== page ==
Tag Archives: Paul Avrich

An American Anarchist: The Life of Voltairine de Cleyre

book cover So I lied. Less than twelve hours after saying I’d likely not post here for a bit I finished another Paul Avrich book and can’t help myself. [apologies for the not-great book cover. There wasn’t a good one online so I took a photo at 11 at night]

I’d never even heard of Voltairine before reading Avrich’s duel Berkman-Goldman biography a bit back (though to be honest, I knew nothing about Berkman and Goldman before stumbling upon their biography either) but there were a few quotes attributed to her that peaked my interest. I could tell Avrich had something of a special interest in her and so I was not at all surprised to find this biography.

As a biography this is a solid B. Part of the problem throughout Avrich’s work is that, being one of the only historians to look at anarchy in the United States, he no doubt felt compelled to do too much at once. Write a biography of one person but at the same time give an overview of Anarchism, and create mini-bios of as many other people as possible (more than is necessary to our understanding of Voltai). And perhaps this is just a product of coming at the book with unrealistic expectations, but I was also hoping the book would talk more in-depth about her actual views. That is, more than just a line or two about her views on education, prison reform, sex, etc., I wanted depth and nuance. A mini-treatise! Avrich’s research was exhaustive and impressive, and he cites to a ton of lectures she gave over the course of her too-short life. But then fails to tell us much of anything about her positions. He’s such a tease!

That all said, I learned a great deal about her and there’s no doubt Avrich’s work here has, as another reviewer said, “rescued de Cleyre from undeserved oblivion.”  L. Glen Seretan Review, 1979. Absolutely worth reading — I only wish it were twice as long!

Below are some of my notes, in case they’re of use: 

  • People worth looking up
    • Lucy Parsons (p.90)
    • Natasha Notkin (98)
    • Mary Hansen (98)
    • Jacob Coxey – “industrial army” – marched to DC to demand relief from unemployment. (100)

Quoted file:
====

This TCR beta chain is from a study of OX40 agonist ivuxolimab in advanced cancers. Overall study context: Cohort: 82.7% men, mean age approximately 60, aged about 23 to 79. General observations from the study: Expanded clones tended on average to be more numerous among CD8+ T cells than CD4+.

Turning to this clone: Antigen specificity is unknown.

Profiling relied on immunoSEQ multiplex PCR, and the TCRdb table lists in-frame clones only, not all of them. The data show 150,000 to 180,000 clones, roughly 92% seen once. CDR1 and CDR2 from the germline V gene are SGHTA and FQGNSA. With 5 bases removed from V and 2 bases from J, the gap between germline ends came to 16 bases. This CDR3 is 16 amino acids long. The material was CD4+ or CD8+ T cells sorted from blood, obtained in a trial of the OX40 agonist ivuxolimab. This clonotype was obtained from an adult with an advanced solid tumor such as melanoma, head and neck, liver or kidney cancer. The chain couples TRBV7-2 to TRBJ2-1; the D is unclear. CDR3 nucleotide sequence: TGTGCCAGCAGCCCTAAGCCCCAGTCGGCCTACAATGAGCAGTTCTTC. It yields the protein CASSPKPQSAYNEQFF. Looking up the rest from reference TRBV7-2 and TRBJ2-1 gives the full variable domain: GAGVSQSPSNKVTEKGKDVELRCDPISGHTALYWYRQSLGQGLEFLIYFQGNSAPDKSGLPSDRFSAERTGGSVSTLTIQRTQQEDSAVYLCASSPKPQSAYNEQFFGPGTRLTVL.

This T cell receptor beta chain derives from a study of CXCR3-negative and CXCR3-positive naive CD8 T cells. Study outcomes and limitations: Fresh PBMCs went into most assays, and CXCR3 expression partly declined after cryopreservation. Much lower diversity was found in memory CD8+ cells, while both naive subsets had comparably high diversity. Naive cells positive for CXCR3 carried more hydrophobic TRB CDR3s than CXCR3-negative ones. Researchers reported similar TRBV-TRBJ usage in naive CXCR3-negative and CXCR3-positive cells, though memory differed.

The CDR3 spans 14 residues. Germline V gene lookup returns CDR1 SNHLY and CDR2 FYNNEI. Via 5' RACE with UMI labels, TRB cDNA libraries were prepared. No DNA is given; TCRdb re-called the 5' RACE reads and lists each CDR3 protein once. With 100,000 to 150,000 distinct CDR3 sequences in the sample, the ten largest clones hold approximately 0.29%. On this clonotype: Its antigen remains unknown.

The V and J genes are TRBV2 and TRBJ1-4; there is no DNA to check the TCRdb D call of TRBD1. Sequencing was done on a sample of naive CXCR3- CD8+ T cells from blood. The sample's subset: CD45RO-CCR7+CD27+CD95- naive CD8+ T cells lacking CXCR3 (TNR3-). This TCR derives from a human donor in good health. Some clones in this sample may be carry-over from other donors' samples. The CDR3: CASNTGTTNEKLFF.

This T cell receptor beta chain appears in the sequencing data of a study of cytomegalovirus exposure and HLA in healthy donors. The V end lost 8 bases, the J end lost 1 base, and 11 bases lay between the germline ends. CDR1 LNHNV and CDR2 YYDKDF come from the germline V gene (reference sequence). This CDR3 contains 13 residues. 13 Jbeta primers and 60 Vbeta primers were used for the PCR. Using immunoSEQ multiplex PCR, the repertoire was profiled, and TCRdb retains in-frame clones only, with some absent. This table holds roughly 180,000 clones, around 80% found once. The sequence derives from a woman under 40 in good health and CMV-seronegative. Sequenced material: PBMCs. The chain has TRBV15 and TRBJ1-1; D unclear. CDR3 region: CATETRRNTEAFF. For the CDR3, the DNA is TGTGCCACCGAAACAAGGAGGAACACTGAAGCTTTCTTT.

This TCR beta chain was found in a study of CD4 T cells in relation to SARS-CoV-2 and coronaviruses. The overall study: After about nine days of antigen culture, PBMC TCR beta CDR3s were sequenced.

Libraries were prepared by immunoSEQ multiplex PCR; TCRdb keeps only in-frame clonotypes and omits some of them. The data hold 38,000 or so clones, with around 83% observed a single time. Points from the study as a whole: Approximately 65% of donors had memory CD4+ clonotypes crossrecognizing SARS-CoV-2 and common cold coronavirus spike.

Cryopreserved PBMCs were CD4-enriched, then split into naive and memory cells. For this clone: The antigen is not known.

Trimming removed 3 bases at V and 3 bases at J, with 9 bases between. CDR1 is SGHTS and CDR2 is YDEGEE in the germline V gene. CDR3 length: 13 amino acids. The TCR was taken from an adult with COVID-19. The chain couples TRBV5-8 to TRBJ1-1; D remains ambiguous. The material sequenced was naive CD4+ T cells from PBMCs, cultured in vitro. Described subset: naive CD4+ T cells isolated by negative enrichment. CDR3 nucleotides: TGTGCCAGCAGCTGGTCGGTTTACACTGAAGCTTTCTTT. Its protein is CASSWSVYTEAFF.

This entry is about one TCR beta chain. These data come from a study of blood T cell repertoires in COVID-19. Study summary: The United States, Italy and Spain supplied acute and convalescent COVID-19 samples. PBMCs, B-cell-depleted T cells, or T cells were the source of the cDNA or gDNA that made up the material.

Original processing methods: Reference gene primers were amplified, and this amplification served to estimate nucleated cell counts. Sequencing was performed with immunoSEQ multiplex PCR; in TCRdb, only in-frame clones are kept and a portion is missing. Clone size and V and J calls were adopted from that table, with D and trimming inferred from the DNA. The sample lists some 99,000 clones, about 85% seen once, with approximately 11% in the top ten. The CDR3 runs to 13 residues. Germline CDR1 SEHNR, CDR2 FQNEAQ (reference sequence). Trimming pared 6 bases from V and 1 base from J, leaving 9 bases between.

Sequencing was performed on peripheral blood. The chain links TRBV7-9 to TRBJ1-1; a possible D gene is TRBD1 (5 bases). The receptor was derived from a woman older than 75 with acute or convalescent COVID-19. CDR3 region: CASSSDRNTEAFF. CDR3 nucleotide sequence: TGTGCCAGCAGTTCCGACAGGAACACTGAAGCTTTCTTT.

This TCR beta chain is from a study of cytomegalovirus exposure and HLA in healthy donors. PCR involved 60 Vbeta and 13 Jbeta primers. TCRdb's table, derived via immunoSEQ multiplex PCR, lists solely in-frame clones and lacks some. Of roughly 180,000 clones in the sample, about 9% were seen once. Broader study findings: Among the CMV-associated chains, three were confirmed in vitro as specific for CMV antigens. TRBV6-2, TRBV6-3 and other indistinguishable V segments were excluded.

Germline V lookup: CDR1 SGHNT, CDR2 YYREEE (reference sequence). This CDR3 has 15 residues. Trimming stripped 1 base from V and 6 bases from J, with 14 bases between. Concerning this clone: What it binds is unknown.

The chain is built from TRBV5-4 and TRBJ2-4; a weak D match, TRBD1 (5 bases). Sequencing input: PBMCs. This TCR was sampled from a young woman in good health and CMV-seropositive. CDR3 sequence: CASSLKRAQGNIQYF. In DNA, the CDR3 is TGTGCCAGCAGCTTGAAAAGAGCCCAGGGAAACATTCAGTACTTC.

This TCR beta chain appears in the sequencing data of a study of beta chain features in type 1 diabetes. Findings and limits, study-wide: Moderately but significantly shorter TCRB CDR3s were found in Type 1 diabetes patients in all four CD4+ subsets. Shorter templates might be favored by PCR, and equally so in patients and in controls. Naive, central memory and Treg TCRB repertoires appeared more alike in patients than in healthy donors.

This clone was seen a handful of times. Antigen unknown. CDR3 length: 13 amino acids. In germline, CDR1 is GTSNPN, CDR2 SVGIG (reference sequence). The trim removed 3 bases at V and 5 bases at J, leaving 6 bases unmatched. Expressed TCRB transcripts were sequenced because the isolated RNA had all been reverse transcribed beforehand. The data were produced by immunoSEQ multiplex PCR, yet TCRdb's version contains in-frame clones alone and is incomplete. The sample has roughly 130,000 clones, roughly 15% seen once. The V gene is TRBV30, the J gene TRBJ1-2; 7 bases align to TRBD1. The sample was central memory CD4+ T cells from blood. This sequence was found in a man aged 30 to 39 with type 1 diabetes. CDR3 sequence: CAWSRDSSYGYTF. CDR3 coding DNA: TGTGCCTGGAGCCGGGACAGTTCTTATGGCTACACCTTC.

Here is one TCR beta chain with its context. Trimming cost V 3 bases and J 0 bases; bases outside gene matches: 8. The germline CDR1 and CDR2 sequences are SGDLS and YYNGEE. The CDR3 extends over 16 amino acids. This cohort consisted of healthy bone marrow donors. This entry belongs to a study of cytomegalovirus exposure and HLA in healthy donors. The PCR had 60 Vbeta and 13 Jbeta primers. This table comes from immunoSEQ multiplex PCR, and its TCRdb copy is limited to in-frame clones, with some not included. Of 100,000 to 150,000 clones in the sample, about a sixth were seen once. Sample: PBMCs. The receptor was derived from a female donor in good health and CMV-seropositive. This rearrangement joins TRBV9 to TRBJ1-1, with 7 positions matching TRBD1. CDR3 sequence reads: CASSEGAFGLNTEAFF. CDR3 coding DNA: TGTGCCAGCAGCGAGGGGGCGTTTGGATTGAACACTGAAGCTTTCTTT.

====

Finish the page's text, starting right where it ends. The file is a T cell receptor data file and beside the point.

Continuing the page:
• Max Nettlau – anarchist historian (109)
    • Elisee Reclus (157)
    • Mary Wollstonecraft – Voltai’s feminist hero. Mentions idea of room of one’s own and issues with opposite-sex romantic relations and power. (158; 161)
    • Kropotkin –  esp. Fields, Factories, and Workshops, influenced her views on the possible compatibility of technology, innovation, and labor. (167-68)
    • Catherine Breshkovskaya – Socialist revolutionary from Russia. (187). “Unless the material conditions for equality exist, it is worse than mockery to pronounce men equal”. (186)
    • Relationship between anarchists & libertarians with socialists like Debs and London. (203)
    • Flores Magon
    • American libertarian and anarchist thinkers she IDs
      • Paine, Jefferson, Emerson, Thoreau
  • Ideas, Orgs, etc.
    • Alternative living arrangements
      • Stelton Colony (82)
      • Sunrise Colony in Michigan (82)
      • Mohegan colonies (104)
      • Flores Magon’s Mexican revolution and corresponding experimentation with communal living in places like Tijuana. (226)
    • Ladies Liberal League and the Radical Library (97)
    • Marriage and Children – seemed to think it might be morally wrong to have children. (160)
    • Property
      • not an advocate of communal property originally and definitely not a Communist. (105; 144) (contrast with Emma Goldman)
      • in 1890s moved to a Dyer Lum-Proudhon type mutualism.
      • strongly opposed to commercialism. Had a sort of Jeffersonian agrarian fantasy
    • Philosophy
      • anti-materialist conception of history. Like Berkman “the idea is the thing”
      • Dominant Idea Theory – thought was about consumerism. (162)
      • Anarchy has different threads
        • (1) Individualism vs. (2) Collectivist (subcategories include: mutualism, socialist/Marxist, communist)
        • (1) US native (I take him to mean not native but simply not first generation) vs. (2) immigrant. (155)
      • what draws some anarchists and libertarians to Buddhism? Here Avrich talks about Lum, who was her most stable mentor and lover, being involved in it. (56)

The Modern School Movement (experimentation in anarchist and libertarian education and living)

Book CoverOne of the many interesting tidbits in the Avrich Sasha Berkman-Emma Goldman duel biography was its brief discussion of the Modern School Movement. The way Avrich explained it, in 1901 Francisco Ferrer started the Modern School in Spain. His goal was, at least in part, to teach the next generation of children how to lead the coming working class revolution. But the idea was that to achieve this end did not require force-feeding students dogma. Instead, a sense of justice and voluntary cooperation would arise naturally from children raised in an environment of freedom, nature, exercise, love, and sympathy — where formality, hierarchy, and discipline were entirely absent from learning. While the school was forcibly closed in 1906, Ferrer (once released from prison again) founded the International League for the Rational Education of Children in 1908. Tragically, though, he was then executed in 1909 as a result of his anarchist and related education activities (he was labeled seditious). His execution sparked international outcry and led anarchists and libertarians to create Modern Schools around the world. The United States was one place these schools particularly flourished and this book documents their creation and ultimate dissolution.